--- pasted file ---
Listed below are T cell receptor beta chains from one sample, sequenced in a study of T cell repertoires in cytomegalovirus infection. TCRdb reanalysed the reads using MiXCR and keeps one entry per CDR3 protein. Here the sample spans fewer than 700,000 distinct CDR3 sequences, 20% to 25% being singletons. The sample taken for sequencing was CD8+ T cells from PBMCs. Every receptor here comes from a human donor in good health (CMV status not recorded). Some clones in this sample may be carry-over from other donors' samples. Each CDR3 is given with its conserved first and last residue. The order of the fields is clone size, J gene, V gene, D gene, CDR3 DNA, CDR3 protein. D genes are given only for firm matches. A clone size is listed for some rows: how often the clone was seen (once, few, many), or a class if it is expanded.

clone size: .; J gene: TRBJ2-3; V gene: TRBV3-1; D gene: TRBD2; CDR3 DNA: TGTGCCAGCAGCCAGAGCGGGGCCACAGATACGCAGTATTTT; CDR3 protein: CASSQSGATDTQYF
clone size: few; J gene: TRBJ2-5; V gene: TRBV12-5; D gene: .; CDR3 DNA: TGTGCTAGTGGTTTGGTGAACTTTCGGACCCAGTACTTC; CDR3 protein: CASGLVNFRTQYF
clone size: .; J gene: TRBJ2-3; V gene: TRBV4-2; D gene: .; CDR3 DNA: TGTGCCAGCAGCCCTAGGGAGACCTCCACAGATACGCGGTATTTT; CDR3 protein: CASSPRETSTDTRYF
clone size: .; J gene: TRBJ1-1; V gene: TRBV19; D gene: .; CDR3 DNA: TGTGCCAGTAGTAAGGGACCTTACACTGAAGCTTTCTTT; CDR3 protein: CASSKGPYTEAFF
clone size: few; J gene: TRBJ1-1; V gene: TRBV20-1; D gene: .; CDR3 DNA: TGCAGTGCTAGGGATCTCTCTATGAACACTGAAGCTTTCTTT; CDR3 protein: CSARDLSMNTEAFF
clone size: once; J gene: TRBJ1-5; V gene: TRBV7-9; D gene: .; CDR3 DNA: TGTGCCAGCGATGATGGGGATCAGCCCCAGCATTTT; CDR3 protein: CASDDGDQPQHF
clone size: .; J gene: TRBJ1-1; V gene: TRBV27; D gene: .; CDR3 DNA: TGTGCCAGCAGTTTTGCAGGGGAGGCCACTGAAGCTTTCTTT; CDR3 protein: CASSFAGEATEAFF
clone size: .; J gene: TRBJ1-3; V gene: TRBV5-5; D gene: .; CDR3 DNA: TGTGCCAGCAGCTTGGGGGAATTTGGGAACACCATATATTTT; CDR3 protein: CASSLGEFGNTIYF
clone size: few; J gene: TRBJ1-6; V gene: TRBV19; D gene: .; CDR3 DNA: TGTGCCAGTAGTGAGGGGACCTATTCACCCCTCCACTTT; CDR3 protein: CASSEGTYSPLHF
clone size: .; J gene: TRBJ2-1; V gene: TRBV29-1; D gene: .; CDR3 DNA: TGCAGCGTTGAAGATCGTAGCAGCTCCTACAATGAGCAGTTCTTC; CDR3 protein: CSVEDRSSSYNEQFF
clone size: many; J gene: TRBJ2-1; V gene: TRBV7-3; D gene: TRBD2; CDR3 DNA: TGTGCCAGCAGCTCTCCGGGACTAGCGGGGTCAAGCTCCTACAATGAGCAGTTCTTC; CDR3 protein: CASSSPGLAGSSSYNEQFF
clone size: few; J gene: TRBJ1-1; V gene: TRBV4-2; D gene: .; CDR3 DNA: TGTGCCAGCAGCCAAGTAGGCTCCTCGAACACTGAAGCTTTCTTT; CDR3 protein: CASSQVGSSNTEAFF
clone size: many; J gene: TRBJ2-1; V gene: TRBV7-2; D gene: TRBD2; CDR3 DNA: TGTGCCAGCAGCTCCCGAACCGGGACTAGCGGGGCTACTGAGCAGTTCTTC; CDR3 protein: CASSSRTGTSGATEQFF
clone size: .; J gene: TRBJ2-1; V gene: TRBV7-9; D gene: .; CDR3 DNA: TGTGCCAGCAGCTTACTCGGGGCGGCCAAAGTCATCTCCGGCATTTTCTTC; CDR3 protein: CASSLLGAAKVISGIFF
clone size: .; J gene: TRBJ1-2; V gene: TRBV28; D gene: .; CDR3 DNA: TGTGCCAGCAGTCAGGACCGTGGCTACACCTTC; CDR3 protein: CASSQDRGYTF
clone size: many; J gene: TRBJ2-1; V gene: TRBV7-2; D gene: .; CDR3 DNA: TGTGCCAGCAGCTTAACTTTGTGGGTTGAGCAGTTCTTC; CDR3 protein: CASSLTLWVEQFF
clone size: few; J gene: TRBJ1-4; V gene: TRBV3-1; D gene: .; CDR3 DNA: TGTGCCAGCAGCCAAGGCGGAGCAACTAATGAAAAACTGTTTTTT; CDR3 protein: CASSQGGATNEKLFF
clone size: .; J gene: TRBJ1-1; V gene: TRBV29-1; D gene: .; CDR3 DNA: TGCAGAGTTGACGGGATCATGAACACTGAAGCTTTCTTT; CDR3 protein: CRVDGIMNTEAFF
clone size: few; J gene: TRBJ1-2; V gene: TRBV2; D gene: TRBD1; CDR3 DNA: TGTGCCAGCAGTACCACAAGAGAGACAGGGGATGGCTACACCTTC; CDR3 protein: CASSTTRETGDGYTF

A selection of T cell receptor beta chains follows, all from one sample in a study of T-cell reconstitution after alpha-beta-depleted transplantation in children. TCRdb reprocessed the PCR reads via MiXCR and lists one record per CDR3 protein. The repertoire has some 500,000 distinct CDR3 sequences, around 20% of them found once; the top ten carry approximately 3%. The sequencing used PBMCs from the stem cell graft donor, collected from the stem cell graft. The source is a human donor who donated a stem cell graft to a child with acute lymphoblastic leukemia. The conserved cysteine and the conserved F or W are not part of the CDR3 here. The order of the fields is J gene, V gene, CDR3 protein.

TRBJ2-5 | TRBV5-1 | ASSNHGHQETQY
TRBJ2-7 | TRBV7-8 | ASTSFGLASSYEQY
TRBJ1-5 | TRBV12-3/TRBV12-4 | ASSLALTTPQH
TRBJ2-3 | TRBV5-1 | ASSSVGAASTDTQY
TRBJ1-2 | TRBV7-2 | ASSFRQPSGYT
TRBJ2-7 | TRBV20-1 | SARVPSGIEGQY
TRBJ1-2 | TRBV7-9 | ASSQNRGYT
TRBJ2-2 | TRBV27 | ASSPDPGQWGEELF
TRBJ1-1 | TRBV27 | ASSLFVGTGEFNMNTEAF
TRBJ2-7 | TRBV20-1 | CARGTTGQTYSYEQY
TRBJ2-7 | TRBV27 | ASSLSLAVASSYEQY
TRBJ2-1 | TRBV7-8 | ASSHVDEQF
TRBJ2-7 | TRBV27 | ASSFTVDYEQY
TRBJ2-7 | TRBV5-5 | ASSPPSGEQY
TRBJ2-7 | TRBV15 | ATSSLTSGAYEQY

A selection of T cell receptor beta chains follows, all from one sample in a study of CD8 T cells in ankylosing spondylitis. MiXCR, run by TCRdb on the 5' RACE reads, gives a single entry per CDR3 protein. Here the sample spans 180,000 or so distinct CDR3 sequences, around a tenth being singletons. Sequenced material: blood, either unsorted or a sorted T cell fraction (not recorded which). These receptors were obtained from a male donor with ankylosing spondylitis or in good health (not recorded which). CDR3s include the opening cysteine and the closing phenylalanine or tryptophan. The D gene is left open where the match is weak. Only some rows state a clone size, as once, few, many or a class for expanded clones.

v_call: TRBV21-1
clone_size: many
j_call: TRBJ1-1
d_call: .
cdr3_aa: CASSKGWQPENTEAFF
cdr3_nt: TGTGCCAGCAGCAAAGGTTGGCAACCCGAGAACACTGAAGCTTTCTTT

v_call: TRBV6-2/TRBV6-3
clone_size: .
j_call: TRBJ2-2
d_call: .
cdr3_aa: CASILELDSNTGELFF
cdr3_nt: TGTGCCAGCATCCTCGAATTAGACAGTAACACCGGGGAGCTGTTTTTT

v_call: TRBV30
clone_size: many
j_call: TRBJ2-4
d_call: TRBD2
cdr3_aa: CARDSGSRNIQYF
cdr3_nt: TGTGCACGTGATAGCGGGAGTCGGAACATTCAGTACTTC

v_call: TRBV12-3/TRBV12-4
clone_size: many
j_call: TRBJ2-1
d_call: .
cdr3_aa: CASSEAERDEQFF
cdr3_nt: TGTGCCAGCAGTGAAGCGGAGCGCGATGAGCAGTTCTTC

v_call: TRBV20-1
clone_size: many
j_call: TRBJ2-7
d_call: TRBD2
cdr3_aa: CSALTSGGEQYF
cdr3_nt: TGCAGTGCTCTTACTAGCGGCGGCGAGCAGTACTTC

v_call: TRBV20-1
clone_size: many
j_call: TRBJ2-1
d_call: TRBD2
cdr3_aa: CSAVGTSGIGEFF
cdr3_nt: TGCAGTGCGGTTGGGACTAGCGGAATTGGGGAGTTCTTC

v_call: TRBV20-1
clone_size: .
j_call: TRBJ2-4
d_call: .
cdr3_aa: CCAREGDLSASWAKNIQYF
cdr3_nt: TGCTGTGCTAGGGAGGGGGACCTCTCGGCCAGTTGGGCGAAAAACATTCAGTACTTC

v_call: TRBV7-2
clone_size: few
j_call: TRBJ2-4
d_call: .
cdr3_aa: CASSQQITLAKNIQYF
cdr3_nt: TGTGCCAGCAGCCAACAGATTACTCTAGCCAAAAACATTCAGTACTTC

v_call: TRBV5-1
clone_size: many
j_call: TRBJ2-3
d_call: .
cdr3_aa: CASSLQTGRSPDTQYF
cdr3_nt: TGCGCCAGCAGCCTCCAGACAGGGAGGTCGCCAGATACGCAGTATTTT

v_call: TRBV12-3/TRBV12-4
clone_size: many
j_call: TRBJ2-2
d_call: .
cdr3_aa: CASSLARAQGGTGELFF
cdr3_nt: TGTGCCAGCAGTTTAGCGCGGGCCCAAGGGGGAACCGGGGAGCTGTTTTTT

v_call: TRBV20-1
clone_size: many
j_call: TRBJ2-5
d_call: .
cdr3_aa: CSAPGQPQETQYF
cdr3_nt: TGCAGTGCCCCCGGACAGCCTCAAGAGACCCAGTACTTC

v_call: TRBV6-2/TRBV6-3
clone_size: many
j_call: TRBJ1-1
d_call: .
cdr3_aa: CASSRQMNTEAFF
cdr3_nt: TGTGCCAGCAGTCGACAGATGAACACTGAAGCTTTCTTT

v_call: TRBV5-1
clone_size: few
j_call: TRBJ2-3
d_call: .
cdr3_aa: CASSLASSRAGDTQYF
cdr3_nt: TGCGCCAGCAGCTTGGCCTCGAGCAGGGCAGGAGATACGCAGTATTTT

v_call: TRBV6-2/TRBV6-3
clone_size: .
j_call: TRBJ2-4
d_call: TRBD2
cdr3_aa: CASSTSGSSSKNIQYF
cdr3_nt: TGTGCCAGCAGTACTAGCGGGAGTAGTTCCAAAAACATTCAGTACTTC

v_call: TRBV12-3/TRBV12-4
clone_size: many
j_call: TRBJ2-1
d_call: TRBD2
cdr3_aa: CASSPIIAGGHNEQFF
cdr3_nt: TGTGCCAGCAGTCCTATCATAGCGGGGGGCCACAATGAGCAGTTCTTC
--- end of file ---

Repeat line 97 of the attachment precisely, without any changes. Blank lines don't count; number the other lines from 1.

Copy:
cdr3_nt: TGTGCCAGCAGTTTAGCGCGGGCCCAAGGGGGAACCGGGGAGCTGTTTTTT